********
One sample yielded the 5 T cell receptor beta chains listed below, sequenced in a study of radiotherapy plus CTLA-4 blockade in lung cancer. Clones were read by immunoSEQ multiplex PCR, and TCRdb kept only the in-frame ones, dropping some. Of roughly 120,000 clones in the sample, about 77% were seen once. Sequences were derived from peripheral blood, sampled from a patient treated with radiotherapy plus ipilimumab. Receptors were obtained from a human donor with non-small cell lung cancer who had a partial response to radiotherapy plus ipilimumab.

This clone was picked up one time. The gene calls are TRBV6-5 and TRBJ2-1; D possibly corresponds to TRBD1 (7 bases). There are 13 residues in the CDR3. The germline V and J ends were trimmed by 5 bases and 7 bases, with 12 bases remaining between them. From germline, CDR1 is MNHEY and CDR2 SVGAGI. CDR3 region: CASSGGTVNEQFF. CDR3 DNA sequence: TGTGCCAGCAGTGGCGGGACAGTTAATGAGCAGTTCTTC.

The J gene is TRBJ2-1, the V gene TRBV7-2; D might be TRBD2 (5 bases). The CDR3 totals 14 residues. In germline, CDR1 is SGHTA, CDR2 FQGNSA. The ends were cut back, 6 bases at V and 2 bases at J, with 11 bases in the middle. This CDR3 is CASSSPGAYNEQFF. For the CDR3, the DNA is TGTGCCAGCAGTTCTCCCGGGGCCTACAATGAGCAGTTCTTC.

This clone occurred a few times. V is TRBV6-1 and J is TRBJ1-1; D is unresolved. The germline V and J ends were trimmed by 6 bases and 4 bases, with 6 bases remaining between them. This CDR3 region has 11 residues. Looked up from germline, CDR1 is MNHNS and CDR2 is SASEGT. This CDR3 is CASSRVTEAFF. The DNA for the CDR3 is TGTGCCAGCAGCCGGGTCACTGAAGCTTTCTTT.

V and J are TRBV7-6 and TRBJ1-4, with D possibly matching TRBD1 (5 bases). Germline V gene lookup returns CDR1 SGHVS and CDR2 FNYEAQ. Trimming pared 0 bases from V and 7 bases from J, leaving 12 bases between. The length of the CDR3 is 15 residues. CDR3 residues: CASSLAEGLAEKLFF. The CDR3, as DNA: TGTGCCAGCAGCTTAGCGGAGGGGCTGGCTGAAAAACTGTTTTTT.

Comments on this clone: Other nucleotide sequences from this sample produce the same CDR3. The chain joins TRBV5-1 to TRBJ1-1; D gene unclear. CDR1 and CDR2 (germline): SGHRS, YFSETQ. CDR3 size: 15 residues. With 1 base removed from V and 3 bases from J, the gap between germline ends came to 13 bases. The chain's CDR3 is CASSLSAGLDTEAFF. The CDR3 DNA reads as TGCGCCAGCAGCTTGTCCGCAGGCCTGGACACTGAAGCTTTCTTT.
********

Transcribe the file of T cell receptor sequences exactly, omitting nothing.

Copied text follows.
One sample yielded the 5 T cell receptor beta chains listed below, sequenced in a study of radiotherapy plus CTLA-4 blockade in lung cancer. Clones were read by immunoSEQ multiplex PCR, and TCRdb kept only the in-frame ones, dropping some. Of roughly 120,000 clones in the sample, about 77% were seen once. Sequences were derived from peripheral blood, sampled from a patient treated with radiotherapy plus ipilimumab. Receptors were obtained from a human donor with non-small cell lung cancer who had a partial response to radiotherapy plus ipilimumab.

This clone was picked up one time. The gene calls are TRBV6-5 and TRBJ2-1; D possibly corresponds to TRBD1 (7 bases). There are 13 residues in the CDR3. The germline V and J ends were trimmed by 5 bases and 7 bases, with 12 bases remaining between them. From germline, CDR1 is MNHEY and CDR2 SVGAGI. CDR3 region: CASSGGTVNEQFF. CDR3 DNA sequence: TGTGCCAGCAGTGGCGGGACAGTTAATGAGCAGTTCTTC.

The J gene is TRBJ2-1, the V gene TRBV7-2; D might be TRBD2 (5 bases). The CDR3 totals 14 residues. In germline, CDR1 is SGHTA, CDR2 FQGNSA. The ends were cut back, 6 bases at V and 2 bases at J, with 11 bases in the middle. This CDR3 is CASSSPGAYNEQFF. For the CDR3, the DNA is TGTGCCAGCAGTTCTCCCGGGGCCTACAATGAGCAGTTCTTC.

This clone occurred a few times. V is TRBV6-1 and J is TRBJ1-1; D is unresolved. The germline V and J ends were trimmed by 6 bases and 4 bases, with 6 bases remaining between them. This CDR3 region has 11 residues. Looked up from germline, CDR1 is MNHNS and CDR2 is SASEGT. This CDR3 is CASSRVTEAFF. The DNA for the CDR3 is TGTGCCAGCAGCCGGGTCACTGAAGCTTTCTTT.

V and J are TRBV7-6 and TRBJ1-4, with D possibly matching TRBD1 (5 bases). Germline V gene lookup returns CDR1 SGHVS and CDR2 FNYEAQ. Trimming pared 0 bases from V and 7 bases from J, leaving 12 bases between. The length of the CDR3 is 15 residues. CDR3 residues: CASSLAEGLAEKLFF. The CDR3, as DNA: TGTGCCAGCAGCTTAGCGGAGGGGCTGGCTGAAAAACTGTTTTTT.

Comments on this clone: Other nucleotide sequences from this sample produce the same CDR3. The chain joins TRBV5-1 to TRBJ1-1; D gene unclear. CDR1 and CDR2 (germline): SGHRS, YFSETQ. CDR3 size: 15 residues. With 1 base removed from V and 3 bases from J, the gap between germline ends came to 13 bases. The chain's CDR3 is CASSLSAGLDTEAFF. The CDR3 DNA reads as TGCGCCAGCAGCTTGTCCGCAGGCCTGGACACTGAAGCTTTCTTT.